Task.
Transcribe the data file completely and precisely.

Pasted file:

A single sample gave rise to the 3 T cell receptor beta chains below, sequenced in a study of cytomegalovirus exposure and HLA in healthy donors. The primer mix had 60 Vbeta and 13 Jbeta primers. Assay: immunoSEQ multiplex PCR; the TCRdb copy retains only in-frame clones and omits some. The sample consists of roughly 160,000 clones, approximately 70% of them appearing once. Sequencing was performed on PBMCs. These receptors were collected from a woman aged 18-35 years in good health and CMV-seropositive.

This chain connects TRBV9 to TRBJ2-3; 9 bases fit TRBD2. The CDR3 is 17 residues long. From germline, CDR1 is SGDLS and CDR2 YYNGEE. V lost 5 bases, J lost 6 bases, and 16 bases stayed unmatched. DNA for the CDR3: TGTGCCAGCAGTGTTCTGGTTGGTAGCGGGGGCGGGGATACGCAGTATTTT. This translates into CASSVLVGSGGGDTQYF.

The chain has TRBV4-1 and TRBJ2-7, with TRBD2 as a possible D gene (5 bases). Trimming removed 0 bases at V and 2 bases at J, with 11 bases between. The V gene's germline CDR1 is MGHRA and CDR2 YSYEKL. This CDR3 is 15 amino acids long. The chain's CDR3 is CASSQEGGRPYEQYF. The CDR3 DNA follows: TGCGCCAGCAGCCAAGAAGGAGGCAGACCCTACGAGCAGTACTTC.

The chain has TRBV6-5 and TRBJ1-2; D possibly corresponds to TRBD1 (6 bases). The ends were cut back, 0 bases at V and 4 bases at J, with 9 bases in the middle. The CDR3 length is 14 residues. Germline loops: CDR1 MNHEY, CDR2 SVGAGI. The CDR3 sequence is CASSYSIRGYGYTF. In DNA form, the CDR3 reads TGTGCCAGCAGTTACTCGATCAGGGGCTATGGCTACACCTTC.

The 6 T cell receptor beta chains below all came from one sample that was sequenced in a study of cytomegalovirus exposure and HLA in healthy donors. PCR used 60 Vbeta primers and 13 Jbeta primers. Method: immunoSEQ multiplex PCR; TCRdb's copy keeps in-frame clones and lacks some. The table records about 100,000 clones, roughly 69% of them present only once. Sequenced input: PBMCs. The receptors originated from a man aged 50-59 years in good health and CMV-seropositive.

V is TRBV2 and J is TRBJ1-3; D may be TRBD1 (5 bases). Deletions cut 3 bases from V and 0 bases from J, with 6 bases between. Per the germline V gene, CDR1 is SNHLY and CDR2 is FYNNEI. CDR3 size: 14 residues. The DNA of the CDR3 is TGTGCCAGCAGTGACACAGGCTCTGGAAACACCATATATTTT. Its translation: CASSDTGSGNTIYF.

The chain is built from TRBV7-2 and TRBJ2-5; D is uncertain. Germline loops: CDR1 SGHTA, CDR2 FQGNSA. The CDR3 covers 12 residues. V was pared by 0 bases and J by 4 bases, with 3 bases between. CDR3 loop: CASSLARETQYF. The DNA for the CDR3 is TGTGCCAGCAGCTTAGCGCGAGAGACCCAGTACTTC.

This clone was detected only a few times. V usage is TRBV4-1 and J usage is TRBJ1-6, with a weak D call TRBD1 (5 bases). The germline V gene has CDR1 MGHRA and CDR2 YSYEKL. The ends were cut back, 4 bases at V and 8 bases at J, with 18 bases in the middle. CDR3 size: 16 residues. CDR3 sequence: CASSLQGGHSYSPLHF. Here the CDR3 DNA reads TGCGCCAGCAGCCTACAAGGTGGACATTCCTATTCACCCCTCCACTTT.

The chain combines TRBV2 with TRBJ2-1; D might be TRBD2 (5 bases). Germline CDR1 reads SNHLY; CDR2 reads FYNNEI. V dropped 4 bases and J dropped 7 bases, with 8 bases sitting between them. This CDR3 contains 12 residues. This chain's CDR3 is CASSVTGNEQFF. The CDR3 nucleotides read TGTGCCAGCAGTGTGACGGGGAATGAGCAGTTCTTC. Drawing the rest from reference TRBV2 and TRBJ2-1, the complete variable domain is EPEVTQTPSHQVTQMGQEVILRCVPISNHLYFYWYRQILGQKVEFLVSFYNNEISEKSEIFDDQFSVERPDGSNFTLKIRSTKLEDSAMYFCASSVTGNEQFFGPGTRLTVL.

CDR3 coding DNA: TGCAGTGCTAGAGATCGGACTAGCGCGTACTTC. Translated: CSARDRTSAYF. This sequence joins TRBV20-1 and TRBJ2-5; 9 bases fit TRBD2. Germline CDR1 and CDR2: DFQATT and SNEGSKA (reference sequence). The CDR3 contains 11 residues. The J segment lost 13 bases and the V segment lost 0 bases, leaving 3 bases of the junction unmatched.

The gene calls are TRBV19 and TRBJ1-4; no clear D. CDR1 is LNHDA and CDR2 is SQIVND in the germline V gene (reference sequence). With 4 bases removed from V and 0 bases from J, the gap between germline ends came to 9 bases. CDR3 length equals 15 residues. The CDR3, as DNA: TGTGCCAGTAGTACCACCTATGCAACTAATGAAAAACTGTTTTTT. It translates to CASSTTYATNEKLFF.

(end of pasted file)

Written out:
A single sample gave rise to the 3 T cell receptor beta chains below, sequenced in a study of cytomegalovirus exposure and HLA in healthy donors. The primer mix had 60 Vbeta and 13 Jbeta primers. Assay: immunoSEQ multiplex PCR; the TCRdb copy retains only in-frame clones and omits some. The sample consists of roughly 160,000 clones, approximately 70% of them appearing once. Sequencing was performed on PBMCs. These receptors were collected from a woman aged 18-35 years in good health and CMV-seropositive.

This chain connects TRBV9 to TRBJ2-3; 9 bases fit TRBD2. The CDR3 is 17 residues long. From germline, CDR1 is SGDLS and CDR2 YYNGEE. V lost 5 bases, J lost 6 bases, and 16 bases stayed unmatched. DNA for the CDR3: TGTGCCAGCAGTGTTCTGGTTGGTAGCGGGGGCGGGGATACGCAGTATTTT. This translates into CASSVLVGSGGGDTQYF.

The chain has TRBV4-1 and TRBJ2-7, with TRBD2 as a possible D gene (5 bases). Trimming removed 0 bases at V and 2 bases at J, with 11 bases between. The V gene's germline CDR1 is MGHRA and CDR2 YSYEKL. This CDR3 is 15 amino acids long. The chain's CDR3 is CASSQEGGRPYEQYF. The CDR3 DNA follows: TGCGCCAGCAGCCAAGAAGGAGGCAGACCCTACGAGCAGTACTTC.

The chain has TRBV6-5 and TRBJ1-2; D possibly corresponds to TRBD1 (6 bases). The ends were cut back, 0 bases at V and 4 bases at J, with 9 bases in the middle. The CDR3 length is 14 residues. Germline loops: CDR1 MNHEY, CDR2 SVGAGI. The CDR3 sequence is CASSYSIRGYGYTF. In DNA form, the CDR3 reads TGTGCCAGCAGTTACTCGATCAGGGGCTATGGCTACACCTTC.

The 6 T cell receptor beta chains below all came from one sample that was sequenced in a study of cytomegalovirus exposure and HLA in healthy donors. PCR used 60 Vbeta primers and 13 Jbeta primers. Method: immunoSEQ multiplex PCR; TCRdb's copy keeps in-frame clones and lacks some. The table records about 100,000 clones, roughly 69% of them present only once. Sequenced input: PBMCs. The receptors originated from a man aged 50-59 years in good health and CMV-seropositive.

V is TRBV2 and J is TRBJ1-3; D may be TRBD1 (5 bases). Deletions cut 3 bases from V and 0 bases from J, with 6 bases between. Per the germline V gene, CDR1 is SNHLY and CDR2 is FYNNEI. CDR3 size: 14 residues. The DNA of the CDR3 is TGTGCCAGCAGTGACACAGGCTCTGGAAACACCATATATTTT. Its translation: CASSDTGSGNTIYF.

The chain is built from TRBV7-2 and TRBJ2-5; D is uncertain. Germline loops: CDR1 SGHTA, CDR2 FQGNSA. The CDR3 covers 12 residues. V was pared by 0 bases and J by 4 bases, with 3 bases between. CDR3 loop: CASSLARETQYF. The DNA for the CDR3 is TGTGCCAGCAGCTTAGCGCGAGAGACCCAGTACTTC.

This clone was detected only a few times. V usage is TRBV4-1 and J usage is TRBJ1-6, with a weak D call TRBD1 (5 bases). The germline V gene has CDR1 MGHRA and CDR2 YSYEKL. The ends were cut back, 4 bases at V and 8 bases at J, with 18 bases in the middle. CDR3 size: 16 residues. CDR3 sequence: CASSLQGGHSYSPLHF. Here the CDR3 DNA reads TGCGCCAGCAGCCTACAAGGTGGACATTCCTATTCACCCCTCCACTTT.

The chain combines TRBV2 with TRBJ2-1; D might be TRBD2 (5 bases). Germline CDR1 reads SNHLY; CDR2 reads FYNNEI. V dropped 4 bases and J dropped 7 bases, with 8 bases sitting between them. This CDR3 contains 12 residues. This chain's CDR3 is CASSVTGNEQFF. The CDR3 nucleotides read TGTGCCAGCAGTGTGACGGGGAATGAGCAGTTCTTC. Drawing the rest from reference TRBV2 and TRBJ2-1, the complete variable domain is EPEVTQTPSHQVTQMGQEVILRCVPISNHLYFYWYRQILGQKVEFLVSFYNNEISEKSEIFDDQFSVERPDGSNFTLKIRSTKLEDSAMYFCASSVTGNEQFFGPGTRLTVL.

CDR3 coding DNA: TGCAGTGCTAGAGATCGGACTAGCGCGTACTTC. Translated: CSARDRTSAYF. This sequence joins TRBV20-1 and TRBJ2-5; 9 bases fit TRBD2. Germline CDR1 and CDR2: DFQATT and SNEGSKA (reference sequence). The CDR3 contains 11 residues. The J segment lost 13 bases and the V segment lost 0 bases, leaving 3 bases of the junction unmatched.

The gene calls are TRBV19 and TRBJ1-4; no clear D. CDR1 is LNHDA and CDR2 is SQIVND in the germline V gene (reference sequence). With 4 bases removed from V and 0 bases from J, the gap between germline ends came to 9 bases. CDR3 length equals 15 residues. The CDR3, as DNA: TGTGCCAGTAGTACCACCTATGCAACTAATGAAAAACTGTTTTTT. It translates to CASSTTYATNEKLFF.